Review from Songlines Aug/Sept 2018
KUNÉ: Canada’s Global Orchestra
A celebration of Toronto’s bubbling musical melting pot
Toronto is famously a cosmopolitan city in an increasingly multicultural country, and KUNÉ was a project deliberately created to reflect that, as part of Canada’s 150th anniversary celebrations in 2017. The ensemble is the brainchild of Mervon Mehta, the executive director of performing arts at Canada’s venerable Royal Conservatory, one of the world’s largest music educational institutes, dating back to 1886. The ensemble’s genesis is a reflection of how far Canadian Culture, musical and otherwise, has evolved; the 12-member ensemble includes musicians with roots in Iran, Cuba, Pakistan, Burkina Faso, Mexico, Brazil, Greece, Peru, Turkey, Tibet, and China, and from Canada’s Métis culture.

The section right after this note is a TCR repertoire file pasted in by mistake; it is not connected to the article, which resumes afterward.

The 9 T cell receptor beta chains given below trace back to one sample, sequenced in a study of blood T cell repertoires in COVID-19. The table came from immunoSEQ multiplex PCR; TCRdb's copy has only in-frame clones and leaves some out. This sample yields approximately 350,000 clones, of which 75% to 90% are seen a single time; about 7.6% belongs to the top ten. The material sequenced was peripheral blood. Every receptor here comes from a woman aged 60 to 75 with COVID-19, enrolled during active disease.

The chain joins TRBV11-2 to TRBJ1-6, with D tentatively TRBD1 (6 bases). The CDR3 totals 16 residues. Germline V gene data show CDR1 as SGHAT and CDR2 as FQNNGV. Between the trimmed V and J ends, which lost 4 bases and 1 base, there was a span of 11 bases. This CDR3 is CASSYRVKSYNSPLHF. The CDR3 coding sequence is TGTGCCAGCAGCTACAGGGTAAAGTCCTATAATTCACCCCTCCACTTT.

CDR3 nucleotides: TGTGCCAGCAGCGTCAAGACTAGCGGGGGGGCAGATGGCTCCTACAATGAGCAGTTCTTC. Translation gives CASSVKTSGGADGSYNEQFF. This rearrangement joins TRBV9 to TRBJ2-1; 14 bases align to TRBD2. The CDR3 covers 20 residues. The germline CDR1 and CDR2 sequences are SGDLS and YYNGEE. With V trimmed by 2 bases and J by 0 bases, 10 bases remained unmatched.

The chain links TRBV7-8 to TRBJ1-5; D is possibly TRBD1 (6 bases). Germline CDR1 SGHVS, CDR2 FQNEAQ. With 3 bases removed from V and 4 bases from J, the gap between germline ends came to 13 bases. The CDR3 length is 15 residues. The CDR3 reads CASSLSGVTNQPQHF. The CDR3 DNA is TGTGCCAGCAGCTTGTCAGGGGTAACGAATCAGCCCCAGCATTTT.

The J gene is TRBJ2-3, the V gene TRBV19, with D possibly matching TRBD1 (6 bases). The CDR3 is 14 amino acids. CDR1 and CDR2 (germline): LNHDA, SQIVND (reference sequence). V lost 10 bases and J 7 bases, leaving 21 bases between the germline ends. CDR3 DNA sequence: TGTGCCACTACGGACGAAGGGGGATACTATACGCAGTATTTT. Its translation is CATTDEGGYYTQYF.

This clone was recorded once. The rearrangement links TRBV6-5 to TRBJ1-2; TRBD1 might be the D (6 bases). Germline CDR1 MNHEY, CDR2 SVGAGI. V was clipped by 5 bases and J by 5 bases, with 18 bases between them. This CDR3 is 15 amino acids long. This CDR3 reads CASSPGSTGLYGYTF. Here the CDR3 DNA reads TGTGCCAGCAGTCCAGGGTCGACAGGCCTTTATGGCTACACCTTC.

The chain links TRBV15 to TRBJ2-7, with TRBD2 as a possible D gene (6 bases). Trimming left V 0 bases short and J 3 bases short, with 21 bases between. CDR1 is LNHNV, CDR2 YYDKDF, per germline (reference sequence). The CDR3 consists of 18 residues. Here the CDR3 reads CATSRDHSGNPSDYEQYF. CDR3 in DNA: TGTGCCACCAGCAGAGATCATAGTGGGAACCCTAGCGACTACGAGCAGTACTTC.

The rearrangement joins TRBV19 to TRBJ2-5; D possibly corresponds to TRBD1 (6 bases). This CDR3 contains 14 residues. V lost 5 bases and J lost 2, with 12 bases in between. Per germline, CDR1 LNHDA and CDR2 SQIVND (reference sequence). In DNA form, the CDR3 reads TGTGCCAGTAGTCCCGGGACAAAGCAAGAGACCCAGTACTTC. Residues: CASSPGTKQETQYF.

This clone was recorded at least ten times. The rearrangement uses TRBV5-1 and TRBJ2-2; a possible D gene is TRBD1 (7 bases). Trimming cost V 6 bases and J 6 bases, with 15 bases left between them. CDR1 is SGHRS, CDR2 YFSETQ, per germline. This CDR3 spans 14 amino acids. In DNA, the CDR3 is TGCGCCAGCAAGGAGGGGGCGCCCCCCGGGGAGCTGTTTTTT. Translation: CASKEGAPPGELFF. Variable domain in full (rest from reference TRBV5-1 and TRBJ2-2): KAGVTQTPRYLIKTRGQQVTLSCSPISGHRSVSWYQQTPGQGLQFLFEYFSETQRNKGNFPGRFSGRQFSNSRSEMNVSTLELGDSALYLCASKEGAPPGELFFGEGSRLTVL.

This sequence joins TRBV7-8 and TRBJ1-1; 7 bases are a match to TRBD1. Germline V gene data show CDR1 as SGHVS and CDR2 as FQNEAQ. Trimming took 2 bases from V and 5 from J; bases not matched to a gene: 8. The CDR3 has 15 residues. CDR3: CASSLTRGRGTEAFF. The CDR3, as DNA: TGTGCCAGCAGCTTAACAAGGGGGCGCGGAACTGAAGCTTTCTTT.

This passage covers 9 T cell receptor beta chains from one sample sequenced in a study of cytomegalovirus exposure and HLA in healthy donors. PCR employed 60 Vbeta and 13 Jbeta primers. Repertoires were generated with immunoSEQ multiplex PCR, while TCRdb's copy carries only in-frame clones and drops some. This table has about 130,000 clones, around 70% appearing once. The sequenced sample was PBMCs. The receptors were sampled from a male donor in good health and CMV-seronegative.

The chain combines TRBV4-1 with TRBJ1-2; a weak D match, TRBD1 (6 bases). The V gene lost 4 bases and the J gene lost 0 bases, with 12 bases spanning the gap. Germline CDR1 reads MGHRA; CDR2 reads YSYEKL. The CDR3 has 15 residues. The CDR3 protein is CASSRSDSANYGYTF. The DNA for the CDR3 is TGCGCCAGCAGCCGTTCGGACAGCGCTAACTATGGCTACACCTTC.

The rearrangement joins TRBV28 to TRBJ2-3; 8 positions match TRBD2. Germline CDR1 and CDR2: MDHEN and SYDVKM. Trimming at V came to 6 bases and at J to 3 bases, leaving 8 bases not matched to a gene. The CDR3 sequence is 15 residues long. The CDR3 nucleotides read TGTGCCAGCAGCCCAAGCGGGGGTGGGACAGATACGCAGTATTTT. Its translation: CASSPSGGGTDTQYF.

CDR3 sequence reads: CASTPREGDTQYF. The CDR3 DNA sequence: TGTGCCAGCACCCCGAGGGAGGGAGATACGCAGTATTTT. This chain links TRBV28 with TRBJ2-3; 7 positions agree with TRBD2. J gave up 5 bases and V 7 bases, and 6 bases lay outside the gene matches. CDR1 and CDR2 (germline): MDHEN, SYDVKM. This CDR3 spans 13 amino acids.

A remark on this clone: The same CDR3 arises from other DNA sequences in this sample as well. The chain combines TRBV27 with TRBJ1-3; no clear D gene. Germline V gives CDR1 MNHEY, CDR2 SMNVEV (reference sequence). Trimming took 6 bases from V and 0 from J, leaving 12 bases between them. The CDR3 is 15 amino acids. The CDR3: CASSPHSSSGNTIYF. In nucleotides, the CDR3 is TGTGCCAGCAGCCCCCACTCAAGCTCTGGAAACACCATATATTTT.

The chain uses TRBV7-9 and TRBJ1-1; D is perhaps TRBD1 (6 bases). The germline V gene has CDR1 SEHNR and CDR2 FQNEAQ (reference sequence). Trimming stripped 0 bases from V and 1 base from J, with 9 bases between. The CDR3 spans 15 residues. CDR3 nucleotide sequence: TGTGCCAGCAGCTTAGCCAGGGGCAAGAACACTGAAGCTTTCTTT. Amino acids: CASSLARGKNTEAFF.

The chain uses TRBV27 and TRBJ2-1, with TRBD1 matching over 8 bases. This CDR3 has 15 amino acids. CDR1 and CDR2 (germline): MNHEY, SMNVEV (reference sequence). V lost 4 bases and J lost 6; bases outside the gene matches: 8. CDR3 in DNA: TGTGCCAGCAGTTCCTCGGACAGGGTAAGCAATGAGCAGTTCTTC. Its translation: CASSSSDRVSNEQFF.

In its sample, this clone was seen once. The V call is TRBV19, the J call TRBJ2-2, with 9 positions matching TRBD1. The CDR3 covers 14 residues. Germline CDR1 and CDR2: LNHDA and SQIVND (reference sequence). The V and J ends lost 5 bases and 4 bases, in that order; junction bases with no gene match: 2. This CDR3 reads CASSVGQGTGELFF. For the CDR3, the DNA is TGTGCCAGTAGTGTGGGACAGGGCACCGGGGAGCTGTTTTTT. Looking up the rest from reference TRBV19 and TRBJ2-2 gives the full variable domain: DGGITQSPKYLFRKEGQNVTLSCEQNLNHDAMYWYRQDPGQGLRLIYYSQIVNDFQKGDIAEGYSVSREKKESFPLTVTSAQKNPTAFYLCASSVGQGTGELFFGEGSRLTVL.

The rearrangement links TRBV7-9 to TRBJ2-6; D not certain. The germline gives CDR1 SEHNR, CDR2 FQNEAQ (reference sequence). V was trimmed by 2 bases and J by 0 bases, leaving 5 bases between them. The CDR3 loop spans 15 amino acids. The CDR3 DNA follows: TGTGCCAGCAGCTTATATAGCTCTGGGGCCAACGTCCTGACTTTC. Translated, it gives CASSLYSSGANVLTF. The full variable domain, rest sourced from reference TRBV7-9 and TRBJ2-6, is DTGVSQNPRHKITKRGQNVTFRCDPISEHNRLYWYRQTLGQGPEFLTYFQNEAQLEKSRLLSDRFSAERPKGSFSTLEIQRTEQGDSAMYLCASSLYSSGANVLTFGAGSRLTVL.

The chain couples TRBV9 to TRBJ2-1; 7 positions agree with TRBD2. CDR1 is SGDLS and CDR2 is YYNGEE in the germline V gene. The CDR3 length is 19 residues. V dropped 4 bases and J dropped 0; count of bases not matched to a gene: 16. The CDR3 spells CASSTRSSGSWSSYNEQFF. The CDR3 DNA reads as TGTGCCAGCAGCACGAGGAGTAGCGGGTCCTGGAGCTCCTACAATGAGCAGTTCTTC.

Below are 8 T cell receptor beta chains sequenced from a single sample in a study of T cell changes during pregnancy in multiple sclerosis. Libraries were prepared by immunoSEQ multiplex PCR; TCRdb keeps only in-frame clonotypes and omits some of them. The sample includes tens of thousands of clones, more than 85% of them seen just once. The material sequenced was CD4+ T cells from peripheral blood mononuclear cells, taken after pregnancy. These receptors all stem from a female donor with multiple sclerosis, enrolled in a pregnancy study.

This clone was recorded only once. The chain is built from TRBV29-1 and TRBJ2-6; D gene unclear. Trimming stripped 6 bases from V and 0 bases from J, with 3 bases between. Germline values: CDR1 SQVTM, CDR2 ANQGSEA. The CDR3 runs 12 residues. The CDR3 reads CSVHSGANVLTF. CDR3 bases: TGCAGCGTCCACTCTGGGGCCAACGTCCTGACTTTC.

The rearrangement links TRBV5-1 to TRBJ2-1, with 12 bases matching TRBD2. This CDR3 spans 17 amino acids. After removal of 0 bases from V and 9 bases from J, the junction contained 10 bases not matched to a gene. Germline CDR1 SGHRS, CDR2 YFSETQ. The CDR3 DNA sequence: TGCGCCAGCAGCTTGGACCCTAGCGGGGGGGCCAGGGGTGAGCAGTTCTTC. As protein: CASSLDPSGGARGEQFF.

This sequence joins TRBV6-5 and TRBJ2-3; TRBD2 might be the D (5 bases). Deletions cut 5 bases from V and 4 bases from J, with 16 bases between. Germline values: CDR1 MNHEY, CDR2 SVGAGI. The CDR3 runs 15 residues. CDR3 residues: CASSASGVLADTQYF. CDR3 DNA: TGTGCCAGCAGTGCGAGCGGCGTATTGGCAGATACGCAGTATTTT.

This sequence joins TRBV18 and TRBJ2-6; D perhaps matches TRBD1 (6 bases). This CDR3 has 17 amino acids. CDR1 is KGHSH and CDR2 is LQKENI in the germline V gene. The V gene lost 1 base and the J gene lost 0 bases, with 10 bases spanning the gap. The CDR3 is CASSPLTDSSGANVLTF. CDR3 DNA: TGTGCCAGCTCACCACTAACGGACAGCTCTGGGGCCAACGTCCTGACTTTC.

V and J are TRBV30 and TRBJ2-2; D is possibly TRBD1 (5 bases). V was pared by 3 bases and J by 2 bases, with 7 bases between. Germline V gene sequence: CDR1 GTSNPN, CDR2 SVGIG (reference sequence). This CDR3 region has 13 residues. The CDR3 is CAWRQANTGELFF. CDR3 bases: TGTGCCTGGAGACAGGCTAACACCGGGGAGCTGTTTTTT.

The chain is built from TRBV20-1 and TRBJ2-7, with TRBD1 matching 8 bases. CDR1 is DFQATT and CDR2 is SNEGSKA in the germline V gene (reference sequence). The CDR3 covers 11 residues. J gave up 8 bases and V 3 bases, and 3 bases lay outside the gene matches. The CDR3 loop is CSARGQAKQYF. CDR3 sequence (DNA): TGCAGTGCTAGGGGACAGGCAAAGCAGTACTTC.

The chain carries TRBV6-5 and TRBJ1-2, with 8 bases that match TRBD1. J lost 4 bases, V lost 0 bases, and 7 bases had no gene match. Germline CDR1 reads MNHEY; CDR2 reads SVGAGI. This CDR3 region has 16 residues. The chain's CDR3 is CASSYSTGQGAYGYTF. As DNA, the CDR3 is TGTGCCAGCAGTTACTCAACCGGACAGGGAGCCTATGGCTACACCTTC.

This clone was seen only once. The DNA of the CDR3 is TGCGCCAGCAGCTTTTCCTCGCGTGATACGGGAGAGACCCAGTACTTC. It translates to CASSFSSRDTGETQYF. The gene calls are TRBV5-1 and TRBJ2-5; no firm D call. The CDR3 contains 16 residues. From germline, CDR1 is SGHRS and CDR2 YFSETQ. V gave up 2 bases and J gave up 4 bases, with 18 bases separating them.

There’s both intensity and finesse to the performances on this ambitious recording, but whether or not the concept sometimes over-extends its reach is in the ear of the beholder. The Celtic-influenced opener, ‘We Met in Tkaranto,’ for example, is upended with the entrance of a sitar part of the way through, which could be heard as charming or a bit contrived, depending on your taste. And Oscar Peterson’s ‘Hymn to Freedom’ does not particularly benefit from its multicultural vocal treatment. That said, Peterson’s beautiful song remains a fitting symbol for this bold new ensemble; the word kuné means ‘together’ in Esperanto. It is an impressive debut.